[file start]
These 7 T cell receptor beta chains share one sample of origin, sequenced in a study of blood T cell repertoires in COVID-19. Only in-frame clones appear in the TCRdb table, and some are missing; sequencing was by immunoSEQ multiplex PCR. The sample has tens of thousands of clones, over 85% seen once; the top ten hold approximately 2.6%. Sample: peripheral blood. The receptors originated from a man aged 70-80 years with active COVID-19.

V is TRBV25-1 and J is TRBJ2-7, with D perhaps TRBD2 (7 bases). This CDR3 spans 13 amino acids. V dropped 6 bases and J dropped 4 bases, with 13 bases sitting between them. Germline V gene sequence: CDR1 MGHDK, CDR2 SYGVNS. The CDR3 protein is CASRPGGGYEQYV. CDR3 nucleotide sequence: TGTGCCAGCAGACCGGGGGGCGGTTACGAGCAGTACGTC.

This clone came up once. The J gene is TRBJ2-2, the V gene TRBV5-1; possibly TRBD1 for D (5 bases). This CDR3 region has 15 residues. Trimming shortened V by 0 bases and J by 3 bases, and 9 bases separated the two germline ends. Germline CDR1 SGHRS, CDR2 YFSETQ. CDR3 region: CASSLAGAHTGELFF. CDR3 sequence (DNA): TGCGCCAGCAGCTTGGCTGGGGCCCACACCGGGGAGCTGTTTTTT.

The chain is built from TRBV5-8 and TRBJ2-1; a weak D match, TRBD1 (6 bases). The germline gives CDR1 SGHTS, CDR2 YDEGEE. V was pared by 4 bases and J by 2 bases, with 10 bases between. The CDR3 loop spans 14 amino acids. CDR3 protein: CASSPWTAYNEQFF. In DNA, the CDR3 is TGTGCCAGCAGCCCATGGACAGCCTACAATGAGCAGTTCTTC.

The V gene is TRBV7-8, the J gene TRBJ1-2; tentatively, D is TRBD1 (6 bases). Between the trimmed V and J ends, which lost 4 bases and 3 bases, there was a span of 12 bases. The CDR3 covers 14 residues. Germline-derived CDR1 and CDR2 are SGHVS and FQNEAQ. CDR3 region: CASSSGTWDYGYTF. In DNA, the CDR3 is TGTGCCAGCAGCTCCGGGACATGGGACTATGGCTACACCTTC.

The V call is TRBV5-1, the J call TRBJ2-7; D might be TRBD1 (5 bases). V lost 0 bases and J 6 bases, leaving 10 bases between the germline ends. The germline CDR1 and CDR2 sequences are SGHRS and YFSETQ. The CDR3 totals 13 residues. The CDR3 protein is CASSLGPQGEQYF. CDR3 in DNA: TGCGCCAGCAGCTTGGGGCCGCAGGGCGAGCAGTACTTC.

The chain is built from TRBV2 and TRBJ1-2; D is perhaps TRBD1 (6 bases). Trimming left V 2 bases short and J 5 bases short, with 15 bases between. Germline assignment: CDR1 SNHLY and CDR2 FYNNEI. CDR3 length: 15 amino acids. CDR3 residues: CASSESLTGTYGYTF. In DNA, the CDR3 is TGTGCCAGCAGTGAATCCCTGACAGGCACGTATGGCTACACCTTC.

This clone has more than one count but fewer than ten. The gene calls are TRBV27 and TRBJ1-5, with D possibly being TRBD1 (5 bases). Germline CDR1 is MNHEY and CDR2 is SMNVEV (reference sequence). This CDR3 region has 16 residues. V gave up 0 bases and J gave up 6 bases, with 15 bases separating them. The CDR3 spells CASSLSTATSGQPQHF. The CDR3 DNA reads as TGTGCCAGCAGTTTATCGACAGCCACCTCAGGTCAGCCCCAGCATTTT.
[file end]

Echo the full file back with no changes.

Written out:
These 7 T cell receptor beta chains share one sample of origin, sequenced in a study of blood T cell repertoires in COVID-19. Only in-frame clones appear in the TCRdb table, and some are missing; sequencing was by immunoSEQ multiplex PCR. The sample has tens of thousands of clones, over 85% seen once; the top ten hold approximately 2.6%. Sample: peripheral blood. The receptors originated from a man aged 70-80 years with active COVID-19.

V is TRBV25-1 and J is TRBJ2-7, with D perhaps TRBD2 (7 bases). This CDR3 spans 13 amino acids. V dropped 6 bases and J dropped 4 bases, with 13 bases sitting between them. Germline V gene sequence: CDR1 MGHDK, CDR2 SYGVNS. The CDR3 protein is CASRPGGGYEQYV. CDR3 nucleotide sequence: TGTGCCAGCAGACCGGGGGGCGGTTACGAGCAGTACGTC.

This clone came up once. The J gene is TRBJ2-2, the V gene TRBV5-1; possibly TRBD1 for D (5 bases). This CDR3 region has 15 residues. Trimming shortened V by 0 bases and J by 3 bases, and 9 bases separated the two germline ends. Germline CDR1 SGHRS, CDR2 YFSETQ. CDR3 region: CASSLAGAHTGELFF. CDR3 sequence (DNA): TGCGCCAGCAGCTTGGCTGGGGCCCACACCGGGGAGCTGTTTTTT.

The chain is built from TRBV5-8 and TRBJ2-1; a weak D match, TRBD1 (6 bases). The germline gives CDR1 SGHTS, CDR2 YDEGEE. V was pared by 4 bases and J by 2 bases, with 10 bases between. The CDR3 loop spans 14 amino acids. CDR3 protein: CASSPWTAYNEQFF. In DNA, the CDR3 is TGTGCCAGCAGCCCATGGACAGCCTACAATGAGCAGTTCTTC.

The V gene is TRBV7-8, the J gene TRBJ1-2; tentatively, D is TRBD1 (6 bases). Between the trimmed V and J ends, which lost 4 bases and 3 bases, there was a span of 12 bases. The CDR3 covers 14 residues. Germline-derived CDR1 and CDR2 are SGHVS and FQNEAQ. CDR3 region: CASSSGTWDYGYTF. In DNA, the CDR3 is TGTGCCAGCAGCTCCGGGACATGGGACTATGGCTACACCTTC.

The V call is TRBV5-1, the J call TRBJ2-7; D might be TRBD1 (5 bases). V lost 0 bases and J 6 bases, leaving 10 bases between the germline ends. The germline CDR1 and CDR2 sequences are SGHRS and YFSETQ. The CDR3 totals 13 residues. The CDR3 protein is CASSLGPQGEQYF. CDR3 in DNA: TGCGCCAGCAGCTTGGGGCCGCAGGGCGAGCAGTACTTC.

The chain is built from TRBV2 and TRBJ1-2; D is perhaps TRBD1 (6 bases). Trimming left V 2 bases short and J 5 bases short, with 15 bases between. Germline assignment: CDR1 SNHLY and CDR2 FYNNEI. CDR3 length: 15 amino acids. CDR3 residues: CASSESLTGTYGYTF. In DNA, the CDR3 is TGTGCCAGCAGTGAATCCCTGACAGGCACGTATGGCTACACCTTC.

This clone has more than one count but fewer than ten. The gene calls are TRBV27 and TRBJ1-5, with D possibly being TRBD1 (5 bases). Germline CDR1 is MNHEY and CDR2 is SMNVEV (reference sequence). This CDR3 region has 16 residues. V gave up 0 bases and J gave up 6 bases, with 15 bases separating them. The CDR3 spells CASSLSTATSGQPQHF. The CDR3 DNA reads as TGTGCCAGCAGTTTATCGACAGCCACCTCAGGTCAGCCCCAGCATTTT.